Following questions raised about his role in a secret, yearslong anti-Gawker Media campaign, Sean Parker has denied being the person who encouraged tech billionaire and PayPal founder Peter Thiel to secretly finance a series of lawsuits against the media company, including one brought by Hulk Hogan that resulted in a $140 million judgment.
Parker and Thiel have a long history together. Both were involved early on in Facebook. Parker is the company's former president, and Thiel was its first investor and still sits on its board. Parker and Thiel subsequently worked together at Thiel's Founder's Fund, where Parker was a managing partner. Both were also repeated subjects of Gawker Media stories.
Parker's name came up following a New York Times story published on Wednesday in which Thiel admitted to being the person who financed the Hogan suit. Thiel said he was motivated by a 2007 story that outed him as being gay, as well as a series of articles about his friends. He also told the Times that one friend in particular urged him to take action.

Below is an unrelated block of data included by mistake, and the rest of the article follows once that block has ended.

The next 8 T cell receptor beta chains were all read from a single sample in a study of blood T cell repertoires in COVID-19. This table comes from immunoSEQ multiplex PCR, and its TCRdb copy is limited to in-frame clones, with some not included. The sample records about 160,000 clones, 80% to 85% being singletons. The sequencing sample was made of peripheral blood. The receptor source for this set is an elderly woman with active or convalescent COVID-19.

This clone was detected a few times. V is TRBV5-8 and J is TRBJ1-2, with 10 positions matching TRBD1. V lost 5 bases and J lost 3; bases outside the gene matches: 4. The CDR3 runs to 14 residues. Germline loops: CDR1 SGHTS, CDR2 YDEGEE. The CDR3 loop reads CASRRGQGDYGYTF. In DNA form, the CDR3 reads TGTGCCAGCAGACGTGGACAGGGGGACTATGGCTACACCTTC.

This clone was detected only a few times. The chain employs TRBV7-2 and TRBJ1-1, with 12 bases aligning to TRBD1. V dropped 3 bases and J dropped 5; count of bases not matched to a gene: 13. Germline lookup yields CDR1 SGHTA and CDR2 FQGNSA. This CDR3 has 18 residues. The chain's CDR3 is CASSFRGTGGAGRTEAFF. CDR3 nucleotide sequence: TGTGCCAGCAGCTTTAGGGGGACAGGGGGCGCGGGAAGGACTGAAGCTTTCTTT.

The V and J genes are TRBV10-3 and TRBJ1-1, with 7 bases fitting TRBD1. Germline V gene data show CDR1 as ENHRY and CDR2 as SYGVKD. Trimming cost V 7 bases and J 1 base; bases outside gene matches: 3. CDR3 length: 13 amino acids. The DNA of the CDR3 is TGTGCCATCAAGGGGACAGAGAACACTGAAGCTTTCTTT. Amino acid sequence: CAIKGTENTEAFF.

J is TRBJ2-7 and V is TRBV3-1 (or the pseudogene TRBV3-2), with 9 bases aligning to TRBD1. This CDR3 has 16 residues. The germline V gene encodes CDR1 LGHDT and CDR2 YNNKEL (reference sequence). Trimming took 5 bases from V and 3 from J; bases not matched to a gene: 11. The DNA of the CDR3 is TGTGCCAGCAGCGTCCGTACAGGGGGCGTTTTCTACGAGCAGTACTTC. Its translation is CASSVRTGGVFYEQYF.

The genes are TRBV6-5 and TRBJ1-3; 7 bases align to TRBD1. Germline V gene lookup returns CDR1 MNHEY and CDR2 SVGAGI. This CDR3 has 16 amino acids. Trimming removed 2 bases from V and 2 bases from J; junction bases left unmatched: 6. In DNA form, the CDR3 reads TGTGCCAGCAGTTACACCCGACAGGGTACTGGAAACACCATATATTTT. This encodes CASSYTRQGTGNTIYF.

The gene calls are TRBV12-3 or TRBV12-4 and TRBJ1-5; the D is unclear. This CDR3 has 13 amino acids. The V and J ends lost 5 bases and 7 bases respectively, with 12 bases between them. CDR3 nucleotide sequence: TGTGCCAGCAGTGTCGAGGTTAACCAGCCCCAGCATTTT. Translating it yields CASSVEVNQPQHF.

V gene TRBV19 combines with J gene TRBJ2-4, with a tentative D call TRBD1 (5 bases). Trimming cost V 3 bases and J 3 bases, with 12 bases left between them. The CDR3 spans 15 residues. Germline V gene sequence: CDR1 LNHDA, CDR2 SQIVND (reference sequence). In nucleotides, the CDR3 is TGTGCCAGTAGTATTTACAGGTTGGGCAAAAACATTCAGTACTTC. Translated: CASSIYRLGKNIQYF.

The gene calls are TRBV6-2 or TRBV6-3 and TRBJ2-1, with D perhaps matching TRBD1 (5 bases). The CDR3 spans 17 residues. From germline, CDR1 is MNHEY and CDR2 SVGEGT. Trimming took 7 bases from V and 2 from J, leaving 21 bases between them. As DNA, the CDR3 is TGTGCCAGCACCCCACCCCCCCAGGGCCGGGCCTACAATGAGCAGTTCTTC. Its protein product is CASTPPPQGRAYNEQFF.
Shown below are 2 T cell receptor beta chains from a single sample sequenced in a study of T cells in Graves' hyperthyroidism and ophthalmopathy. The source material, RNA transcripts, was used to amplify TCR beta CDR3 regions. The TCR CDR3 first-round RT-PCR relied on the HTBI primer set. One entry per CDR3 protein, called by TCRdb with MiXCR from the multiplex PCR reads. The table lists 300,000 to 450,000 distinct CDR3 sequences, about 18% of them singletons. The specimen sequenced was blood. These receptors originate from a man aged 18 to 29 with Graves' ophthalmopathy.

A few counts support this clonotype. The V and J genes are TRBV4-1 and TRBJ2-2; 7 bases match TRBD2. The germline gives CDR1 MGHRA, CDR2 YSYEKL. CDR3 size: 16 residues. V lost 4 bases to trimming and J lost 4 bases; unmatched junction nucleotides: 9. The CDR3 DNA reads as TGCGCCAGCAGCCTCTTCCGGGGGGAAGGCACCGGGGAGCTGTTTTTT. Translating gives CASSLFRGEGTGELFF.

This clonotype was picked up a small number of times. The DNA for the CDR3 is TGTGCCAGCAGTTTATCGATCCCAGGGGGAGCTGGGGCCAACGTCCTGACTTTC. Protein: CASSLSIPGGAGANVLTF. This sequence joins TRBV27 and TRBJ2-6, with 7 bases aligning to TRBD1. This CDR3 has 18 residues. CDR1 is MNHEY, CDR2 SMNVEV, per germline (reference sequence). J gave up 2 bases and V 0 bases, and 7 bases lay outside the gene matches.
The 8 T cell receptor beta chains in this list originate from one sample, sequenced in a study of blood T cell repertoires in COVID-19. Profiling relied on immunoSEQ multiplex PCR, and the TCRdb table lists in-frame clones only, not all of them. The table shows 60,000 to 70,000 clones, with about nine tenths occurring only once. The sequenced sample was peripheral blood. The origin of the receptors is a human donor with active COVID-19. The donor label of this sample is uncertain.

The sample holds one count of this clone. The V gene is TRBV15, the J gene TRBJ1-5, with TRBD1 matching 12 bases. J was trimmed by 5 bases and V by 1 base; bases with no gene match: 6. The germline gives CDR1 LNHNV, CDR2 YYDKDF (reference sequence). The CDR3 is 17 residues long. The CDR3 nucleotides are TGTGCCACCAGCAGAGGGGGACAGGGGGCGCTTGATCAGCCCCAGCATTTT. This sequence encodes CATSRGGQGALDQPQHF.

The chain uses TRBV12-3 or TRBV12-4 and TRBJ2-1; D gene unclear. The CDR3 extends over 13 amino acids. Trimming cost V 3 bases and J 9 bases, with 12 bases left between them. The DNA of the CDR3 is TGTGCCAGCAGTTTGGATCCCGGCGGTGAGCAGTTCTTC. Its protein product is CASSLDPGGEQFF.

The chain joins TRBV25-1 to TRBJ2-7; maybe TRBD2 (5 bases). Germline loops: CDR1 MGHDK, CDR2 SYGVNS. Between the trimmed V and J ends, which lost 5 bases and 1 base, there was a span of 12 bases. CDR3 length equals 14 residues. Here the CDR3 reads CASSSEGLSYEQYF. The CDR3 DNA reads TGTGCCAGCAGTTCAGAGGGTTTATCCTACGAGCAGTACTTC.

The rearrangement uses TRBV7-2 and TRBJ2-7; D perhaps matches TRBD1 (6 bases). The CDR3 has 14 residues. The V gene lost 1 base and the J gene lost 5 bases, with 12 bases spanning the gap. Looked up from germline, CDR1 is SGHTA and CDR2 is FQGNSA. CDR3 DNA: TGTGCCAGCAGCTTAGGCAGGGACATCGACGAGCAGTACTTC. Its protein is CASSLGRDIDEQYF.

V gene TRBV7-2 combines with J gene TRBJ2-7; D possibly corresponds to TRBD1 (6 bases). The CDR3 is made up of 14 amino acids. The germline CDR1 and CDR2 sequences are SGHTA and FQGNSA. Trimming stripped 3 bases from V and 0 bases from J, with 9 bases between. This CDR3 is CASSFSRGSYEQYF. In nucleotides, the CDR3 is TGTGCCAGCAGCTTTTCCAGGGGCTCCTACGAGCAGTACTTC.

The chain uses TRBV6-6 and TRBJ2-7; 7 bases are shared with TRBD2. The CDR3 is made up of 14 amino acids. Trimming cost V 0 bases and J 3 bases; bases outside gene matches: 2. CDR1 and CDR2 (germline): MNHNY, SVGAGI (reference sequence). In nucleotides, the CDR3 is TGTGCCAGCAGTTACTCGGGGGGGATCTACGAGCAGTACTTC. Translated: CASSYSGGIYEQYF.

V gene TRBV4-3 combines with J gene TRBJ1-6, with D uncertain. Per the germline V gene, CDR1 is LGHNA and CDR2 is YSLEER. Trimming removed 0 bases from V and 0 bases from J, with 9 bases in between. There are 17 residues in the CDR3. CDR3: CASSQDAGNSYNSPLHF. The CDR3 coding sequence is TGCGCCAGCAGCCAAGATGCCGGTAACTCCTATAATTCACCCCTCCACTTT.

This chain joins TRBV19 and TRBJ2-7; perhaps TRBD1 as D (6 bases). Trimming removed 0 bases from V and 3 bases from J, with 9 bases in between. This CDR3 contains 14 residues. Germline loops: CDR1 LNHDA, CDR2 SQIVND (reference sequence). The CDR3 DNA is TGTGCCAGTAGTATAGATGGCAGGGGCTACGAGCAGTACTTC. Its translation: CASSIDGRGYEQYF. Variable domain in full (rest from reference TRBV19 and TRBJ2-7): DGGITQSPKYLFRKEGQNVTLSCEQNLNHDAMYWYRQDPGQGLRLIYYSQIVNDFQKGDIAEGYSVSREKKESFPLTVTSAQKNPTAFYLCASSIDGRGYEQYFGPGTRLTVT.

Mr. Thiel said that he had decided several years ago to set his plan in motion. “I didn’t really want to do anything,” he said. “I thought it would do more harm to me than good. One of my friends convinced me that if I didn’t do something, nobody would.”
In response to the revelation, Gawker founder and CEO Nick Denton wrote an open letter to Thiel on Thursday. In it he suggests that Parker may have been one of the friends Thiel refers to as being subjects of Gawker's stories. And later, among a series of "pointed and immediate" questions, Denton asks, "Is Sean Parker the friend you mentioned that persuaded you to pursue this campaign?" But Parker says it wasn't him.
"I didn't know he was doing this until very recently, so I'm not the person Nick Denton was talking about," Parker told BuzzFeed News in a text message. Previously, a Parker representative told Fusion that he had played no role in the litigation against Gawker.
So it seems at least one of Denton's questions has been answered. That just leaves nine more to go.